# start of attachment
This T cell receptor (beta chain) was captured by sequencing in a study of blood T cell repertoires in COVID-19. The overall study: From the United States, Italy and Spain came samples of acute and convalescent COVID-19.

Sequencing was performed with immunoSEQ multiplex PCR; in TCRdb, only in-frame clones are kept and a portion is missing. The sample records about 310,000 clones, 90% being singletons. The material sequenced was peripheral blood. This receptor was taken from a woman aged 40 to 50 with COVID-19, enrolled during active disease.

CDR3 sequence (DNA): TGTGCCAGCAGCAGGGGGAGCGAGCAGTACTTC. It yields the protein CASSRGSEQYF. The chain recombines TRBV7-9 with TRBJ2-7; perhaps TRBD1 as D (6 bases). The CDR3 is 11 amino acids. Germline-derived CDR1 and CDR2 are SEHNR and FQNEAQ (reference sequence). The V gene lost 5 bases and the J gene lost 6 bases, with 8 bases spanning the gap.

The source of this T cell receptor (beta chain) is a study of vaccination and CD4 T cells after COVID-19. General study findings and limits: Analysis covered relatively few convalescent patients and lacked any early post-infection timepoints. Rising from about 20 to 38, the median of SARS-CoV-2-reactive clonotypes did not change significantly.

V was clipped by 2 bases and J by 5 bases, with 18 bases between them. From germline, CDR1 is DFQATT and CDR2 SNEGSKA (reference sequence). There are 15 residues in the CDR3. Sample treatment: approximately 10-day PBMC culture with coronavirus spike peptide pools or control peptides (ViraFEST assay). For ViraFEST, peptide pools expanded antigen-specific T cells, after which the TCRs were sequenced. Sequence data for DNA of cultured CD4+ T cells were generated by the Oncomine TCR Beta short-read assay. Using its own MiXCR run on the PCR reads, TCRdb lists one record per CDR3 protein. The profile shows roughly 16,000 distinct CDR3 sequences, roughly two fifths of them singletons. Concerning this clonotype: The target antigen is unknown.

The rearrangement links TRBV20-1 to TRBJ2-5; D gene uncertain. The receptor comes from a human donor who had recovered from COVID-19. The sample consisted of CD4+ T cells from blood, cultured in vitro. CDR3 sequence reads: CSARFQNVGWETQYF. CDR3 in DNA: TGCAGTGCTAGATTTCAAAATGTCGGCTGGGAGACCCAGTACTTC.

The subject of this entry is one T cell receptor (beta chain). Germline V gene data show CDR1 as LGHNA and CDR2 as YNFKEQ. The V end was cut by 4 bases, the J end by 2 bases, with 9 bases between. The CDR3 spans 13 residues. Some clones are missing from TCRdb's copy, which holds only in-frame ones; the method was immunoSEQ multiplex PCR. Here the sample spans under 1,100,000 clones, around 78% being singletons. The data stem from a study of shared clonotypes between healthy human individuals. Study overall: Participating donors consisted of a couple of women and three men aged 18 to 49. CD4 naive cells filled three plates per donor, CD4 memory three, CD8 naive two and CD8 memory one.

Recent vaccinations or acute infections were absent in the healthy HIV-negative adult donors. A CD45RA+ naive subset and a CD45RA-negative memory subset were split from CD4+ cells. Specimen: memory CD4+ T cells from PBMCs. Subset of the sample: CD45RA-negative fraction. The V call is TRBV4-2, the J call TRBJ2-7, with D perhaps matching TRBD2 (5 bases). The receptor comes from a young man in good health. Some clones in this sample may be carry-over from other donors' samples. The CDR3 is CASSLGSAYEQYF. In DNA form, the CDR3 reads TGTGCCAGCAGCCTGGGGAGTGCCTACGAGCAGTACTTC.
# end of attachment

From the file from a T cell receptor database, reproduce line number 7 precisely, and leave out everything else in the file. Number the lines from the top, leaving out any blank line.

The subject of this entry is one T cell receptor (beta chain). Germline V gene data show CDR1 as LGHNA and CDR2 as YNFKEQ. The V end was cut by 4 bases, the J end by 2 bases, with 9 bases between. The CDR3 spans 13 residues. Some clones are missing from TCRdb's copy, which holds only in-frame ones; the method was immunoSEQ multiplex PCR. Here the sample spans under 1,100,000 clones, around 78% being singletons. The data stem from a study of shared clonotypes between healthy human individuals. Study overall: Participating donors consisted of a couple of women and three men aged 18 to 49. CD4 naive cells filled three plates per donor, CD4 memory three, CD8 naive two and CD8 memory one.